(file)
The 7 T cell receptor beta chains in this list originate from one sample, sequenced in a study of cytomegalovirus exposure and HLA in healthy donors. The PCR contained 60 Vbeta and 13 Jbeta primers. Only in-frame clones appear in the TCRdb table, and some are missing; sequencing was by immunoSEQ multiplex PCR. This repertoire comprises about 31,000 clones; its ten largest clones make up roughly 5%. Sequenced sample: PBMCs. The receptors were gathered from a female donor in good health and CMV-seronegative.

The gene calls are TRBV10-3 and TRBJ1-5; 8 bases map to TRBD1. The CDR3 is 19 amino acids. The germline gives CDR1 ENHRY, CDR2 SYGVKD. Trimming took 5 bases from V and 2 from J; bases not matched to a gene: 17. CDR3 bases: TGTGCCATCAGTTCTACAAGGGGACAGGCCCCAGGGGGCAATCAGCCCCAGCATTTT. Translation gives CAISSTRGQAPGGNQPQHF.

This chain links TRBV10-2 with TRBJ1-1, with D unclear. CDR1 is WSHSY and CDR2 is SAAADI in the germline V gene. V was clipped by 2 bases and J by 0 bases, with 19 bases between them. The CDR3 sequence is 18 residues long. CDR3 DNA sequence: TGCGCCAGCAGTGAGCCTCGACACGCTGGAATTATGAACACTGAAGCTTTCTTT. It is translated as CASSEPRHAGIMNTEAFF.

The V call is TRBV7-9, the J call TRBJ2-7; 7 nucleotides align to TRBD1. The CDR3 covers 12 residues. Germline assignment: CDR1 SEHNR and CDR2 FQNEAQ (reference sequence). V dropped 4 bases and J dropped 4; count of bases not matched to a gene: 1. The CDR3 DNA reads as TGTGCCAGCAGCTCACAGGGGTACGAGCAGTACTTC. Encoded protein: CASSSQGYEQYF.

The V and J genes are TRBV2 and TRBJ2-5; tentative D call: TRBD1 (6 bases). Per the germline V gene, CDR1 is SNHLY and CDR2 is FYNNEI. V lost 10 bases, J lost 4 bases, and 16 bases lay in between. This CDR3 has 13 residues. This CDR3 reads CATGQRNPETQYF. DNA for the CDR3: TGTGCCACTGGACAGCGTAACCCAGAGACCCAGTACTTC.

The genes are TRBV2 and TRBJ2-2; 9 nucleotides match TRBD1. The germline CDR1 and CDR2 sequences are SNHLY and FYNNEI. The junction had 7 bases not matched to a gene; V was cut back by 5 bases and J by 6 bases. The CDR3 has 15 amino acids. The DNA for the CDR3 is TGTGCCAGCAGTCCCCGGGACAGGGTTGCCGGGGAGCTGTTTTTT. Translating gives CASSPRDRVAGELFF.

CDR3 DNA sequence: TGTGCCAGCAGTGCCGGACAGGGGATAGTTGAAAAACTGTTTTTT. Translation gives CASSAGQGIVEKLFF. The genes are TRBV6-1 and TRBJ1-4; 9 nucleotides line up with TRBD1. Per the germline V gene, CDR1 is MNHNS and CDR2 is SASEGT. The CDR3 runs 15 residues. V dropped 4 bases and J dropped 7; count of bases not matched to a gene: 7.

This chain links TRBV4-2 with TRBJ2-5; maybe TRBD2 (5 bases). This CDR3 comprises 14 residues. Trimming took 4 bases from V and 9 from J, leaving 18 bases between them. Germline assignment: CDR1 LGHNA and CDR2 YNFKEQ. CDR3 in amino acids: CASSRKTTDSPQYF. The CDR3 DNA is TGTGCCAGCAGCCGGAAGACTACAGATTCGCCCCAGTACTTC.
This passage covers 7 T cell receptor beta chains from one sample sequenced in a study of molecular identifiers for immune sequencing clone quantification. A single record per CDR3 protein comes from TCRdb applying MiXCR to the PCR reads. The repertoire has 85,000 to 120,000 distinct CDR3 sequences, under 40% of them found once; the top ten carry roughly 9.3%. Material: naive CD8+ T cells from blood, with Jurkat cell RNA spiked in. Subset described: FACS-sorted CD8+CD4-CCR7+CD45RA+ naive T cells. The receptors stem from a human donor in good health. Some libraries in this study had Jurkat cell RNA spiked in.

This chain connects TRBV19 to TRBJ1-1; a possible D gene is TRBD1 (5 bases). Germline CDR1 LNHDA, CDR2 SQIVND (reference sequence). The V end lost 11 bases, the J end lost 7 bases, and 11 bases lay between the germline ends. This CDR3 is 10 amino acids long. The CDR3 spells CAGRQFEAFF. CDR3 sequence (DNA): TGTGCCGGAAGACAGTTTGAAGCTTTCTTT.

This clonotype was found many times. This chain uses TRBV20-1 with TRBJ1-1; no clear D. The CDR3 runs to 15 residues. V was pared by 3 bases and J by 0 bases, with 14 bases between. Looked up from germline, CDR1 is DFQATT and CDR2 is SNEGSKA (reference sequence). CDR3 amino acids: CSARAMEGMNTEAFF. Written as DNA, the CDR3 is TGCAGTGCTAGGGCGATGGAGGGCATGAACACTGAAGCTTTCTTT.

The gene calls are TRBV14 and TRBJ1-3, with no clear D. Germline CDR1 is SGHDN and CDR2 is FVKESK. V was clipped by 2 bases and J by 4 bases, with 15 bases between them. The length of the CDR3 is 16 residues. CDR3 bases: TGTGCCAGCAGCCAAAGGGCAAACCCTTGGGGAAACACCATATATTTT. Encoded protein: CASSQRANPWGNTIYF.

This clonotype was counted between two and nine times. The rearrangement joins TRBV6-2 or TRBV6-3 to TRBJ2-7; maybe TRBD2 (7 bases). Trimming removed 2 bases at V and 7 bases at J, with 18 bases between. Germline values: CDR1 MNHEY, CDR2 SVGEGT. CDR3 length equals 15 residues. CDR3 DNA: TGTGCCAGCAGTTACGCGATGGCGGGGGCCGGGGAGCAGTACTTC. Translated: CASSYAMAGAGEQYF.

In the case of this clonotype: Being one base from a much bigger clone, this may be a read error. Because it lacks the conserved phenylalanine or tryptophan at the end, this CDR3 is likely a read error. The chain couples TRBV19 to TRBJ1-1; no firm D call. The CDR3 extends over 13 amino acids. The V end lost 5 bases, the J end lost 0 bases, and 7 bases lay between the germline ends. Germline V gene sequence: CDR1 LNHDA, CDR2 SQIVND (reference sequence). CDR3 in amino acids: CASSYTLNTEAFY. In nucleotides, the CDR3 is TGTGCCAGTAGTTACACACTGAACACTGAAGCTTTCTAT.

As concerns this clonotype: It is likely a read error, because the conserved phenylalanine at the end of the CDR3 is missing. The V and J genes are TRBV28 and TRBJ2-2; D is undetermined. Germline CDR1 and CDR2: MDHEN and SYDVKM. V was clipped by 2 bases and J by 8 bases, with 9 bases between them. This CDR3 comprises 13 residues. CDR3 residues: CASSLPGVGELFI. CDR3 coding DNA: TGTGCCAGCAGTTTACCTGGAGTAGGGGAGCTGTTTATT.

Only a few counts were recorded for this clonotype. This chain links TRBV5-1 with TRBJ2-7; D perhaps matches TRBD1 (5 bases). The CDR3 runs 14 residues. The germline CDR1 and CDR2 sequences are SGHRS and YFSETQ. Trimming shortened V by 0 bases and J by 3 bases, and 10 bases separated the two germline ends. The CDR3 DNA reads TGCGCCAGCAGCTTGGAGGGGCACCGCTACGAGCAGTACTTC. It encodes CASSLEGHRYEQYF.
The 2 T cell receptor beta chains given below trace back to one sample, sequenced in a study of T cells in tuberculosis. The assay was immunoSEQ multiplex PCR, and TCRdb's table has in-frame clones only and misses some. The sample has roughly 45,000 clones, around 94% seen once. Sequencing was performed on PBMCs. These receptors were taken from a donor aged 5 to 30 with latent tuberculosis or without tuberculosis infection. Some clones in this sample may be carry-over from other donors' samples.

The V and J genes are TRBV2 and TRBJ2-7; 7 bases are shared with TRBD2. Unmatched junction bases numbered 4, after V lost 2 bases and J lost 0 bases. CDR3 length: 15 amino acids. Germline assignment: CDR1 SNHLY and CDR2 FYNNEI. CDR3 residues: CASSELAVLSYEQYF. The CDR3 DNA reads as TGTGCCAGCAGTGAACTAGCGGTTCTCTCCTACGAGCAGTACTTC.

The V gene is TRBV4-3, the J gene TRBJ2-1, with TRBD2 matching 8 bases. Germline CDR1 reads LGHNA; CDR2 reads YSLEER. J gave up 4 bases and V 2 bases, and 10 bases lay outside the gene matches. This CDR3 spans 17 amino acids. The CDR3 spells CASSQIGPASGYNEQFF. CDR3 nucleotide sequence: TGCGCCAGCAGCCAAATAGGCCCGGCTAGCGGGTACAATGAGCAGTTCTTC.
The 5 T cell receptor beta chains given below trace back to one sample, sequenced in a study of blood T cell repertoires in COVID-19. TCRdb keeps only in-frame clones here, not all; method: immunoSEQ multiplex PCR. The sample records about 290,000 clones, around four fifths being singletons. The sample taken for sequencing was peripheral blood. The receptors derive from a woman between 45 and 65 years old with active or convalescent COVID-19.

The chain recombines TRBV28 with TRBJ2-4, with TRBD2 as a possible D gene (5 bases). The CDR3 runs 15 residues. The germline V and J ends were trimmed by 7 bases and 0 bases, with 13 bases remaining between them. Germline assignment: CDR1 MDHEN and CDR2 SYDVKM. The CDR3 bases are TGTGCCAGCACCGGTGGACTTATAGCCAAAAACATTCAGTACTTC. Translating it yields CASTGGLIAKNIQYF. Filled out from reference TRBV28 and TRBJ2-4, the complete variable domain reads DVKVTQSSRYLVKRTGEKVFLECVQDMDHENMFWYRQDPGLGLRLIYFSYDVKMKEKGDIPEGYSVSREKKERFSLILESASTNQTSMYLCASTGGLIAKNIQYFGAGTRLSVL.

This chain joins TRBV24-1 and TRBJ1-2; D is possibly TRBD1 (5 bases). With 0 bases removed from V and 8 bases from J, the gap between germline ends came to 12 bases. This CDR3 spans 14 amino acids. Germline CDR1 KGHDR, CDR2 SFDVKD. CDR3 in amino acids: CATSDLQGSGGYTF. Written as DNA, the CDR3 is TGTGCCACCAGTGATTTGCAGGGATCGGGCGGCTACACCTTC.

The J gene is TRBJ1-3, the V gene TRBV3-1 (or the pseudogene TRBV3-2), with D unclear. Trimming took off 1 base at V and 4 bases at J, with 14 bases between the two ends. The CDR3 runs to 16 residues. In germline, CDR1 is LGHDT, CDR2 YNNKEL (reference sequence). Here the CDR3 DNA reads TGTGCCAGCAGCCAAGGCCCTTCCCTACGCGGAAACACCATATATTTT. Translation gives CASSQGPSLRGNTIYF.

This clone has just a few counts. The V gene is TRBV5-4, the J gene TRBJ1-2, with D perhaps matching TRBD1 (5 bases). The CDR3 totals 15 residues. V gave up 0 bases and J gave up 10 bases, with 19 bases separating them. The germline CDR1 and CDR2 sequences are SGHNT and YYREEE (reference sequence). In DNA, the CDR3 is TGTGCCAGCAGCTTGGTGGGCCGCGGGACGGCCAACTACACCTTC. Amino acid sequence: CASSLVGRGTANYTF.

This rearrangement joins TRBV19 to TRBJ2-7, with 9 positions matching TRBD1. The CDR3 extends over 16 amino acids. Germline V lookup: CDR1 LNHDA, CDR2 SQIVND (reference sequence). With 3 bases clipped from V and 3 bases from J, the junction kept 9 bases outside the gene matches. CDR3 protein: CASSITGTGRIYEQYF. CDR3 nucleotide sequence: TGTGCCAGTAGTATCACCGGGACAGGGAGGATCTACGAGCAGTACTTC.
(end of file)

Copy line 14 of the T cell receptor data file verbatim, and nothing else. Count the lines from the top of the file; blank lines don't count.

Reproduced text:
In the case of this clonotype: Being one base from a much bigger clone, this may be a read error. Because it lacks the conserved phenylalanine or tryptophan at the end, this CDR3 is likely a read error. The chain couples TRBV19 to TRBJ1-1; no firm D call. The CDR3 extends over 13 amino acids. The V end lost 5 bases, the J end lost 0 bases, and 7 bases lay between the germline ends. Germline V gene sequence: CDR1 LNHDA, CDR2 SQIVND (reference sequence). CDR3 in amino acids: CASSYTLNTEAFY. In nucleotides, the CDR3 is TGTGCCAGTAGTTACACACTGAACACTGAAGCTTTCTAT.